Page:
Once battle is joined, GSB impresses. It is a very pretty game, with colorful celestial milieus and nicely detailed spaceships, but bear in mind that this is a 2D game where all the action is viewed from a top down perspective. Regardless, once fleets meet and battle is joined, the screen lights up with lances of laser beams, glowing shield bubbles, dog fighting interceptors, and, ultimately, exploding vessels and lazily drifting wreckage. GSB puts on quite a show, one that becomes more impressive the closer the player zooms in on the action. This is definitely a good thing as the player is largely a spectator at this point, helpless to influence the on screen destruction he has wrought with his designs and orders.

It isn’t just pretty “pew-pew” effects, though, as the player is free to pause the action at any time to take a closer look at what his ships are doing. Displayed along the bottom right of the screen is the “ship inspector”, a graphical summary of a ship that shows the state of its constituent components. If the component is filling with red then you know it is sustaining damage. A similar graphical system applies to shield strength (but in reverse). Lastly, a white line below weapons indicates how long before the next salvo is fired, or in the case of auto-repair units, how much repair supply it has left. Providing additional information about the state of your vessels is the communications window at the top of the screen. Here, the player can read missives from the captains of his vessels, many of them being quite humorous (one of my favorites: “Don’t worry, they couldn’t hit a thing at this dist….<end signal>”). The player can click on the name of the ship to center the vessel on the screen, something helpful when you need to quickly find out what is going on, especially after your captain reports that “pretty much everything here is on fire.”

Battles continue until one side drops below 10% on the game’s scoreboard, or the player sounds the retreat. Once the missile batteries fall silent, the player can inspect a bunch of statistics, such as which ships survived, were damaged or destroyed, along with how many of their shots hit, penetrated, what damage they received in turn, et cetera. Of course, if the battle ended in defeat, the player needs to apply this information when reforming his fleet, taking into accounts what ship systems worked, which need to be replaced, and what new orders may be required to achieve a victory in the inevitable rematch. However, if the battle ended in victory, then “honor” points are awarded that the player can use to unlock new ship designs, components, or even a new race or two. The total amounts of points awarded are based upon the amount of the budget used by the player in building his fleet prior to the battle (use less of your budget, earn more honor).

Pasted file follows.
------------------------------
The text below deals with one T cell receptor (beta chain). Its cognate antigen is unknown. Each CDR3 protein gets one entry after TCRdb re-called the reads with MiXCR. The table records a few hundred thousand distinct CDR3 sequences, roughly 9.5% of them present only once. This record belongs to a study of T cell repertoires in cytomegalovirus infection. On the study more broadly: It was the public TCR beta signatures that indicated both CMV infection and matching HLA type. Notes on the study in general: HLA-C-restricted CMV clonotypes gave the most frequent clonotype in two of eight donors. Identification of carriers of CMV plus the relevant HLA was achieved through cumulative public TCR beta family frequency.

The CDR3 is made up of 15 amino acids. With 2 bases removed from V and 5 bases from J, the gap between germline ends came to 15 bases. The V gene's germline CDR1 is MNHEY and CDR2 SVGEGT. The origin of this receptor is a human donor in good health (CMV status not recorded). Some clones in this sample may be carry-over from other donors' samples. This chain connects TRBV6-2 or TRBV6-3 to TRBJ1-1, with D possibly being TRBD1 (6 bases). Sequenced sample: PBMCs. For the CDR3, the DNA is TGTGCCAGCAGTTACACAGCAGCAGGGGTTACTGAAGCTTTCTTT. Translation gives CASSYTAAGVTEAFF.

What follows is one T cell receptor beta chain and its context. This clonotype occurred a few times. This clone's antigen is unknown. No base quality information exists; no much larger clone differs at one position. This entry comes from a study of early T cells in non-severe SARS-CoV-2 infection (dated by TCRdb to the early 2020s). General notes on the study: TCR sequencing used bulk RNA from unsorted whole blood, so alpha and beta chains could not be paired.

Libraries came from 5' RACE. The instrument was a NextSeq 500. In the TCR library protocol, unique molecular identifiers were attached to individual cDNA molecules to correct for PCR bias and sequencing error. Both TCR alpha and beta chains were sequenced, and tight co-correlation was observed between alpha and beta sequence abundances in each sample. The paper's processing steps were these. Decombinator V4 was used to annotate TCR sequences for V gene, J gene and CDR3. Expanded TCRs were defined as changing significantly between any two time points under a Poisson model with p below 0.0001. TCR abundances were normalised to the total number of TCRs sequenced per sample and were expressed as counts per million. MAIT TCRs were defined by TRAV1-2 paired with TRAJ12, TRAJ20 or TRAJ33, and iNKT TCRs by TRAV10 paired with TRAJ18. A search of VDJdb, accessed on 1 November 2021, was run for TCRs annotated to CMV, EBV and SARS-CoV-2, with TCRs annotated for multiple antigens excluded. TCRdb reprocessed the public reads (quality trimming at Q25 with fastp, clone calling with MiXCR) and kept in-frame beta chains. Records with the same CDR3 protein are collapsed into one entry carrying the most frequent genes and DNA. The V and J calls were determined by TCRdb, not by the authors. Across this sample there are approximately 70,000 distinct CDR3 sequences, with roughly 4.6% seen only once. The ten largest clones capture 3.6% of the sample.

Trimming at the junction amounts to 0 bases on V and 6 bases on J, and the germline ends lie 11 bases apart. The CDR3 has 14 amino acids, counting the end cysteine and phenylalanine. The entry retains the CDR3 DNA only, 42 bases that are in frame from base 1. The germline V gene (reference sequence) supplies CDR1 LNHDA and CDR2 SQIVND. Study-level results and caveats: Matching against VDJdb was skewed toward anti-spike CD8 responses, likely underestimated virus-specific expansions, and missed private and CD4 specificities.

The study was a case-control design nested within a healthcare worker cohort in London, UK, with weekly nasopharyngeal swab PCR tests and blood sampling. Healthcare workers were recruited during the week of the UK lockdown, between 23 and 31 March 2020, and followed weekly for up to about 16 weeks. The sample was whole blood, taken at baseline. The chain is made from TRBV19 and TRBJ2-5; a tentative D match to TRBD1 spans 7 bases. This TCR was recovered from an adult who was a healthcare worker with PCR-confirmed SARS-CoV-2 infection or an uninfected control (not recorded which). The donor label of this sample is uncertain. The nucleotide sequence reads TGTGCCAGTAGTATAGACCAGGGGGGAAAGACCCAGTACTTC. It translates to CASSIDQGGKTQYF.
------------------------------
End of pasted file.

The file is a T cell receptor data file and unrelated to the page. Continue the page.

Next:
Multiplayer

GSB uses a “challenge” system for its multiplayer component. What this means is that a player can create a fleet and deployment plan as if preparing to battle an AI, but instead they can upload it to Positronic’s server where other players can try to beat your master plan. A player can make an “open” challenge, where anyone can play it, or challenge a specific opponent. When a player accepts a challenge, the server will keep track of how many attempts it takes to achieve victory.

So What’s Not to Like?

GSB is a fun game…but it could be so much more. Ultimately, this is my biggest gripe. While it is fun to fight one skirmish battle after another, tweaking the fleet here, swapping out a component there, it starts to feel like a bit of a pointless grind after a while. What GSB desperately needs is some sort of campaign to tie all the battles together. While the one-off skirmishes are enjoyable, I would imagine that they would become absolutely riveting if they were somehow tied to the fate of a galactic quest for domination. In fact, I believe GSB’s combat system, where the player is (realistically) unable to micro-manage the battle to the detriment of dimwitted AIs, would serve to make such a campaign uniquely challenging.

Other than that, there are only a few minor gripes. For example, I would like to be able to zoom out a bit more, as right now the battles are often too big to fit on one screen, forcing me to frequently pan to take in all the action. Also, the sounds of battle are a bit muted for my tastes. I would like to get more ‘bang’ for my buck, so to speak.

I also would like more feedback during a battle. I understand the idea behind the minimalist ship inspector - it would be a crime to take up too much screen real estate with such a pretty game – but since the player is largely passive during the battle, I would appreciate the ability to chew some detailed feedback during the actual battle, even if it means I need to pause the game to view a larger ship inspector with detailed statistics for each weapon, for example.

Lastly, I wish I could save a replay of a battle. There is a lot going on in one of these skirmishes and I would love to be able to replay the entire engagement from beginning to end so as not to miss any important details. Also, a replay file would come in handy when bragging about your latest victory (even better if you could upload it to the Positech multiplayer server)!

Closing Comments:

Gratuitous Space Battles is a fine entry into the world of death-dealing warships in space. In its current form, GSB makes for a visually impressive tower defense type of game; something perfectly suited for killing some downtime. However, I look forward to the day where this good first step in expanded into something more ambitious (Mr. Harris is already working on one expansion). Until then, GSB is a good game - at a good price, no less – to help satiate the ever-present need to unleash mayhem amongst the stars.

7.5 out of 10